October 2009 17
We’re carving our last pumpkins and sweeping up October’s leaves, about to let November move in. With one final look around, we’re donning our balloon boy costumes fondly reminiscing about all the things that made October such a special month. Where to start?
Ah, yes. There was that controversy over sex in the workplace, for starters. And employees dished about their most unusual excuses for missing work–including gems like “I was injured chasing a seagull” — and we promptly published them in a survey for employers everywhere to guffaw at (or scorn).
Calling all recruiters and hiring managers: you could be the lucky recipient of a brand new Kindle™!
The latest employment indicators show that companies will be slow to hire in Q4, even as their profit outlook improves. Part of the reason for this is economic uncertainty among employers; however, on the upside, it’s also a reaction to the fact that companies have found ways to do more with less, according to this Wall Street Journal article.
During Part III of my conversation with “Working for You Isn’t Working for Me: The Ultimate Guide to Managing Your Boss” authors Katherine Crowley and Kathi Elster, we discussed actionable steps bosses can take right now to start on the path to becoming better bosses--and Katherine and Kathi offered bosses some unabashed advice on leading in today's workplace environment. Read on for interview Part III (of three):
Might as well cross taking the “Which Halloween character are you?” Facebook quiz off your ‘to do’ list secret ‘to do’ list – CareerBuilder already did the work for you.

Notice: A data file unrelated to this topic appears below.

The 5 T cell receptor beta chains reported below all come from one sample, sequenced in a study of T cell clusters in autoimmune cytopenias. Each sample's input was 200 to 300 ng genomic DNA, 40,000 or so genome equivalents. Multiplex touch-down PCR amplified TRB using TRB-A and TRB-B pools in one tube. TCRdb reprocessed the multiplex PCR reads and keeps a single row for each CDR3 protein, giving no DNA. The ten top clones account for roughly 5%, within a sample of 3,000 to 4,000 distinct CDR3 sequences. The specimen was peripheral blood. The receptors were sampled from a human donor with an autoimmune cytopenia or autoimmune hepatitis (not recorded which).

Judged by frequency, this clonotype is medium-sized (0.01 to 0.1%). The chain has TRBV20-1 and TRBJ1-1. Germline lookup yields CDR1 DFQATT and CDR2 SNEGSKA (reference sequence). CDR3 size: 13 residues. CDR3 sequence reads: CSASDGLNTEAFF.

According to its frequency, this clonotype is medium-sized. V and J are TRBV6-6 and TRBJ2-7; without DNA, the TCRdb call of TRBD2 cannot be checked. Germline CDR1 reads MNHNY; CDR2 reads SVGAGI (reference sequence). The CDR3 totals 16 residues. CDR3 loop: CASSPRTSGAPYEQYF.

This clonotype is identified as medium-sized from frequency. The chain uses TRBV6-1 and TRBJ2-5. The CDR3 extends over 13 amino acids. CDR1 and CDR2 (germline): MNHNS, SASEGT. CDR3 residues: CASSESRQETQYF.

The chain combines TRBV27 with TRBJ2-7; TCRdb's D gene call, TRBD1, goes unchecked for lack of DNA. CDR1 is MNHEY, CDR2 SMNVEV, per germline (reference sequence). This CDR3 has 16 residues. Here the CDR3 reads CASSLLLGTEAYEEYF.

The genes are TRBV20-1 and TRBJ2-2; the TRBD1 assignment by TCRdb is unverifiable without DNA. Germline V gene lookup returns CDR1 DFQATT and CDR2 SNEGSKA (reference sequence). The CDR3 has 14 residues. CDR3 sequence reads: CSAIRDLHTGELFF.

CareerBuilder recently asked more than 4,000 workers nationwide, “Which Halloween character does your boss most resemble?” – among other questions – for its Halloween survey, released today.
According to the survey, 18 percent of workers describe their workplace as scary.
While you were busy pre-ordering your Michelle Obama action figure, pre-ordering your balloon boy costume (oh, yes – it’s a real thing), or upgrading to Windows 7, here’s what was happening in the world of hiring and recruiting this week…
7 Habits of Highly Effective Employment Brands: How Leading Companies Recruit and Retain Great Employees
What makes an organization a “best place to work?” Check out these common practices of companies that are frequently recognized among job seekers, consumers, industry analysts and – not least of all – their own employees for being great places to work.
They’re not afraid to relinquish a little control. Despite reports that over half of employers still ban social networking at work, companies who’ve embraced it have found tremendous reward in enabling employees to use social media.
During Part II of my conversation with “Working for You Isn’t Working for Me: The Ultimate Guide to Managing Your Boss” authors Katherine Crowley and Kathi Elster, we covered everything from the failure of many bosses to recognize the non-business side of employee relationships, to bosses being terrorized, to what it means for employees to take back their personal power, to learning to accept one’s boss–and more.